LITTLE ROCK, Ark. – Pulaski County schools officials claim they were complying a desegregation court order when they held a blacks-only student assembly focused on gang violence.
Parents, students and the American Civil Liberties Union, meanwhile, are pointing out the irony of segregating students in an effort to desegregate students, News Channel 3 reports.
“Segregating students by race for a school assembly raises grave concerns for the equal protection rights of the students present,” ACLU Arkansas legal director Holly Dickson wrote in a letter accusing the district of racism.
“If this occurred as reported to us, to be called out in a racially segregated fashion and singled out for a lecture on gangs and drug violated these students’ rights to equal protection under the law and labels them with harmful stereotypes about students of color,” she wrote, according to the Arkansas Times.
KATV reports Maumelle High School officials called all black freshmen to an assembly last Wednesday, when local pastor Dante Shelton spoke to students about his life story, gangs, violence, and related issues. The talk was aimed at complying with a 1982 federal court that forces officials to address “unconstitutional racial segregation,” the Digital Journal reports.
“Freshman students were identified by the school because it is a time of transition when they are more easily influenced,” the district said in a statement cited by the Journal. “Black students were selected with the intent that the assembly would be an extension of the district’s court-ordered desegregation efforts, which encourage programs and opportunities tailored to minority students.”
District officials said the program was voluntary, and they now “regret” not including all students.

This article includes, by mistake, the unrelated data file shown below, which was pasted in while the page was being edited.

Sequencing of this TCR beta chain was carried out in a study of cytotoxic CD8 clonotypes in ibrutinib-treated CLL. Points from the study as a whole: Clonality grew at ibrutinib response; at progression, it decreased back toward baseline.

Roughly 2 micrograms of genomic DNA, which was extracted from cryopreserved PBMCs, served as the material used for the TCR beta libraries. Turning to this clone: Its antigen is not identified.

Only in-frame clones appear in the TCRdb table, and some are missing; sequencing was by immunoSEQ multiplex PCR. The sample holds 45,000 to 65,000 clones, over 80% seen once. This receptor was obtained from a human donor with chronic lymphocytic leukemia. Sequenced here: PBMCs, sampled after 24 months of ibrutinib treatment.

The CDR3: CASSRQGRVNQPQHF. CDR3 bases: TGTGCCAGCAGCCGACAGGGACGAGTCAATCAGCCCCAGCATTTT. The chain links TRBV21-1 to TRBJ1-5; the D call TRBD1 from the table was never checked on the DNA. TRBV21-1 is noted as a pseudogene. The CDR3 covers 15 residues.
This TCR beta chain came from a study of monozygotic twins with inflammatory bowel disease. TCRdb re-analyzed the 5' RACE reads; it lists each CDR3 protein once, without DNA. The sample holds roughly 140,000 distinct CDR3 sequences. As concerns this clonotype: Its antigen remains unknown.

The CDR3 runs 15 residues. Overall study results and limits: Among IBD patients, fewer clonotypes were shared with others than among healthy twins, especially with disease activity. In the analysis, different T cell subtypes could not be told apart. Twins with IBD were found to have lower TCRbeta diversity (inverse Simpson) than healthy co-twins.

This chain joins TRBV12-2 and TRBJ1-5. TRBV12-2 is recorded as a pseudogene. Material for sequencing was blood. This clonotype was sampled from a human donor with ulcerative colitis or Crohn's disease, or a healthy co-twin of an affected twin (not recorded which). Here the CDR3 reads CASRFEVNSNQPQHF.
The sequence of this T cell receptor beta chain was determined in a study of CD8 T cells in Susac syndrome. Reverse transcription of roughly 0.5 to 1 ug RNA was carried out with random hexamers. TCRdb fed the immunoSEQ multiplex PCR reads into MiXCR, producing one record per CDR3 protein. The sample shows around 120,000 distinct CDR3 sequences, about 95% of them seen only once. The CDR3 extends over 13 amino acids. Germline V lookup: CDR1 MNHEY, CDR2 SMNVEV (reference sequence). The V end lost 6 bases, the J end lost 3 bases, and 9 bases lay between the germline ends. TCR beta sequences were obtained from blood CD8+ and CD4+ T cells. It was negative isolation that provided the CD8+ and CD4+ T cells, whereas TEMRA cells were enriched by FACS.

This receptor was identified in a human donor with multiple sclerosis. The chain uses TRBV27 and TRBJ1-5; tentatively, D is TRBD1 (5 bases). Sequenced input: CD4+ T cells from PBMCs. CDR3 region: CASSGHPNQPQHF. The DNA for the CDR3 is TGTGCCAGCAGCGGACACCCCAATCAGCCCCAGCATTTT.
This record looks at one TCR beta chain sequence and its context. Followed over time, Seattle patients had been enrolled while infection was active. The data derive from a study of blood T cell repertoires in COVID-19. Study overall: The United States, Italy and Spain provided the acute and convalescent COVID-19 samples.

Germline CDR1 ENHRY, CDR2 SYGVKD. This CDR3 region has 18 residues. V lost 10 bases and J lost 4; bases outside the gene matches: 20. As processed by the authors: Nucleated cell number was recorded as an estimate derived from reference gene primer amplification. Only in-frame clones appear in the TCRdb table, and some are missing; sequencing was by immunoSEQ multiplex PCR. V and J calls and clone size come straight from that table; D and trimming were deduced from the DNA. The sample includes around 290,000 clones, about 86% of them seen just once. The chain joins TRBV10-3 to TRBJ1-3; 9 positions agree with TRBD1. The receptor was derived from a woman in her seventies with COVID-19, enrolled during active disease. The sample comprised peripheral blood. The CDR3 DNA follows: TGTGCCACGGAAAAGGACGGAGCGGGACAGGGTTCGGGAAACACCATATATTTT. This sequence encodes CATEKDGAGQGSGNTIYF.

“Students who did not want to attend the program were not required to do so, and the response to Mr. Shelton’s presentation was overwhelmingly positive,” the statement read. “The Pulaski County Special School District regrets that this inspirational program was not made available to all students and in the future will work to ensure that when outside speakers are brought into a school that all students are included.”
PCSSD attorney Whitney Moore apologized to the ACLU in a response letter that placed the blame for the assembly on an assistant principal at the school.
“The easiest way to be begin my response is by simply stating that you are right, we were wrong, and we won’t do it again,” Moore wrote. “The assembly procedure was not designed or approved by (Maumelle High School Principal Jeff Senn), rather by one of his assistants. That person is being reprimanded by (superintendent Jerry Guess).”
Moore said district officials also contacted John W. Walker, who represents black students in the desegregation case, to discuss the assembly.
“As you probably would have expected, Mr. Walker responded with approval of our motives, but criticism of our execution,” Moore wrote in the response letter. “I’ll end the way I started. You are right, we were wrong, and we won’t do it again.”
Black students and their relatives will undoubtedly hold the district to its word.
Arron Perkins, whose sister was pulled out of math class for the assembly, said the blacks only event was simply wrong.
“When I talked to her about it, she felt that it was very racist,” he told News Channel 3. “Someone in the group asked, ‘Why are there no other kids besides African-American kids here?”
Perkins, who is mixed race, also highlighted the irony of the blacks only desegregation program.
“This is 2016,” he said. “All kids should understand and listen to what this reverend had to talk about, which was probably all great information, but to only single out the black kids because they’re black” isn’t right.